Animals Are More Than Just Friends: Health Benefits of Pets
Pets can be great companions, but they can also offer some surprising health benefits!
Since I can remember my household has always had pets. I grew up with several dogs, but we also had guinea pigs, fish, turtles, rabbits, and many other different types of pets. Because I was raised to appreciate and respect pets and the unconditional love they can offer, I still have pets as an adult and have a deep love for all animals. As I got older, I also realized there are many wonderful health benefits for humans that own companion animals.
First of all, having the right type of pet is important for you and the entire family. It shouldn't be a pet anyone is afraid of, a pet no one wants to take care of, a pet that doesn't fit in with the family's lifestyle, a pet people are allergic to, etc. For example, if you love to have lots of peace and quiet, picking a loud bird would totally be an inappropriate pet, but a cat might be a better choice. You should know what that specific pet needs and be able to provide above and beyond their basics for love and care.
Once you have the right pet in your home it can be very rewarding and teach responsibility as well. Children can help in the care of the pet such as feeding, cleaning, walking if needed, and other necessities. Children should also be taught at a young age other responsibilities that come along with owning a pet such as good hygiene for themselves as well, such as washing their own hands after touching the pet or pet supplies.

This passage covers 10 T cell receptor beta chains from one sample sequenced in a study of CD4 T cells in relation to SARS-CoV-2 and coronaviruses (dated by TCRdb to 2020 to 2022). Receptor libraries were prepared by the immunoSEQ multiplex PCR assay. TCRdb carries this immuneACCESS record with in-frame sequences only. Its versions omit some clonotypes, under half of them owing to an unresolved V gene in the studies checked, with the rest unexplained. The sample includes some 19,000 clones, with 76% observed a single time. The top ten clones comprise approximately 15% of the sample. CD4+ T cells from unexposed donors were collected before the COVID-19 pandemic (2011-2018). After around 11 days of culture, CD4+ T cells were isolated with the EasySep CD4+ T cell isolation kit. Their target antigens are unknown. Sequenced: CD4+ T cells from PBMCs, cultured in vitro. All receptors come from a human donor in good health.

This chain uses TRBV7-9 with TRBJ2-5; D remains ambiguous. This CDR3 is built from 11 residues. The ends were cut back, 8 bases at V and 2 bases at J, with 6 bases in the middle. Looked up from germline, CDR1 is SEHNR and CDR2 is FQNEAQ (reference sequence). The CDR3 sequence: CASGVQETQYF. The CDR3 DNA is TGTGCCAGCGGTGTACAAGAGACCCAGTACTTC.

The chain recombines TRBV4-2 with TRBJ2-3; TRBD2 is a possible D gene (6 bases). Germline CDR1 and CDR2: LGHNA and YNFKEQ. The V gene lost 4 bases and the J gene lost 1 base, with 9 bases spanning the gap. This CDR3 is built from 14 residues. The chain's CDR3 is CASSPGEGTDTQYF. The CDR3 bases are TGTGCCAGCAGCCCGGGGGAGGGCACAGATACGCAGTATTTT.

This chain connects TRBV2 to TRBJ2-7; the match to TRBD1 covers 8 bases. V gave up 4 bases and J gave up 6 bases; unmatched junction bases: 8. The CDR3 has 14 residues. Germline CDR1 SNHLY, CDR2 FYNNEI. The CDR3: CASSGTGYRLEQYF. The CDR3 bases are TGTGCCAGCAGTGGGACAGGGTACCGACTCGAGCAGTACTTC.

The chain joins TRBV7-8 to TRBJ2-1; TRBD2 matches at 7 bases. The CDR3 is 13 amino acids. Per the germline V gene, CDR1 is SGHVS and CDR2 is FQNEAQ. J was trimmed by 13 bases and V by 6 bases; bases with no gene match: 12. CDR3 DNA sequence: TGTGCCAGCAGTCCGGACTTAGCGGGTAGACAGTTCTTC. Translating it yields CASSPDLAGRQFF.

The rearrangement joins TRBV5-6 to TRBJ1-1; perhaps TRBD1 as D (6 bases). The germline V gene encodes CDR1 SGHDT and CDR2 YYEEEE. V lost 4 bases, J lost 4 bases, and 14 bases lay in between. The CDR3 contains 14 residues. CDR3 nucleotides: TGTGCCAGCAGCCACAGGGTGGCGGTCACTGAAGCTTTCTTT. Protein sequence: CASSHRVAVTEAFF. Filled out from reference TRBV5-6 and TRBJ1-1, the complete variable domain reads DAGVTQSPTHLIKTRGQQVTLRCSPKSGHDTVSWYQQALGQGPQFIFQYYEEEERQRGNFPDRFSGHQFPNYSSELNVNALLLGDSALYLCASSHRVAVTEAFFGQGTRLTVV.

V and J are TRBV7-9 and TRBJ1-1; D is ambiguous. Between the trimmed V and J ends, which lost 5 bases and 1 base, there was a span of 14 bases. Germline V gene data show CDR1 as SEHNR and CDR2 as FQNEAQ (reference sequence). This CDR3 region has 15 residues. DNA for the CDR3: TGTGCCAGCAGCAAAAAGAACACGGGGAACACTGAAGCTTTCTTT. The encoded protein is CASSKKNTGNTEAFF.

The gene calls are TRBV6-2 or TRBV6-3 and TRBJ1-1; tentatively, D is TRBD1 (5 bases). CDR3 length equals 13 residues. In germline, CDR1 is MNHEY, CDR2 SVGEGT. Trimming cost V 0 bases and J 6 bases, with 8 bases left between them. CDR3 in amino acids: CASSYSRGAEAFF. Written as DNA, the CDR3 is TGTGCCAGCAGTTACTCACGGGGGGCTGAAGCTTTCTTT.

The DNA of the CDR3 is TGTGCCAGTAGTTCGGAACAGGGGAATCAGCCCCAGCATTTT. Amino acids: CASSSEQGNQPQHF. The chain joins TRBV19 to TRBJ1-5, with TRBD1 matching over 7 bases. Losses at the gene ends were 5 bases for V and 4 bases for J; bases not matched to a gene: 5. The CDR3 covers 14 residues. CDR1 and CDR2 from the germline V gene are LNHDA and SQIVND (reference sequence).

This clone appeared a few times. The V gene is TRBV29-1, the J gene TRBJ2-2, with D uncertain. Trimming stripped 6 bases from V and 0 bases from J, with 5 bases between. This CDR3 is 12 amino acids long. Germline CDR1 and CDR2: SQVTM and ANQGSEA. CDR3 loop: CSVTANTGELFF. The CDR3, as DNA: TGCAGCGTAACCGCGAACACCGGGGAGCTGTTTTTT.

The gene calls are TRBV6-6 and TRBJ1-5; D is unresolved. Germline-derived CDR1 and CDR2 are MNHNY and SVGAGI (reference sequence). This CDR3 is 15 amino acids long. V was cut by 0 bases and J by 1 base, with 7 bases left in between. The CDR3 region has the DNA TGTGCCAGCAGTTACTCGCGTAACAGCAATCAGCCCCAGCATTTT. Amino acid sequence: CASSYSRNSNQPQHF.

Much scientific research has been done analyzing the positive affects pets have on people, but there are so many other factors it's hard to single out anything with 100% certainty. However, many commonalities exist, thus leading professionals to believe many of these effects are basically universal. That being said, research indicates lower risk factors for heart disease (including lowering blood pressure and keeping cholesterol within healthier levels), lowering stress, healthier social behavior, and better health in general such as maintaining good exercise routines and increased levels of physical activity. Studies also indicate pets in the workplace tends to reduce stress, increase productivity, and help with organizational skills, to name a few.
Pets can offer assistance with loneliness, traumatic events such as deaths, divorce, loss of a job, recovery from surgery and diseases, and other stressful and often upsetting occurrences; the immune system functioning better for most people; depression, anxiety, anger, hostility, and other disorders and conditions.
Somewhat surprisingly, pets offer even more for the elderly, with research showing elderly adults who own pets visiting the doctor less frequently, less stress, and better coping mechanisms when dealing with stress and losses compared to those who did not own pets. According to the website 2ndchance4pets.org:
"Additional studies support the idea that pets can provide seniors with physical contact and comfort, decrease loneliness and depression, and serve as an external attention focus. Pets in nursing homes have been associated with decreased psychotropic medication usage and a greater than 50 percent reduction in healthcare costs."
Obviously pet ownership has many visible health effects, such as basic companionship and the joy of having unconditional love from another creature, but there are also many benefits pets offer that may not be detected with the naked eye. These benefits range from lower stress to better coping mechanisms and better cardiovascular health, among many others. If you've never had a pet, why not reconsider. Check your local shelter for an animal who needs a caring home, and bring home your next best friend today. I would think just the joy of knowing you are saving another living thing would be reward enough!
(Originally published at Yahoo! Contributor Network [Associated Content], a site no longer in operation.)
Image Credit » Personal Photo of Kilo and Scrappy playing in the snow circa 2004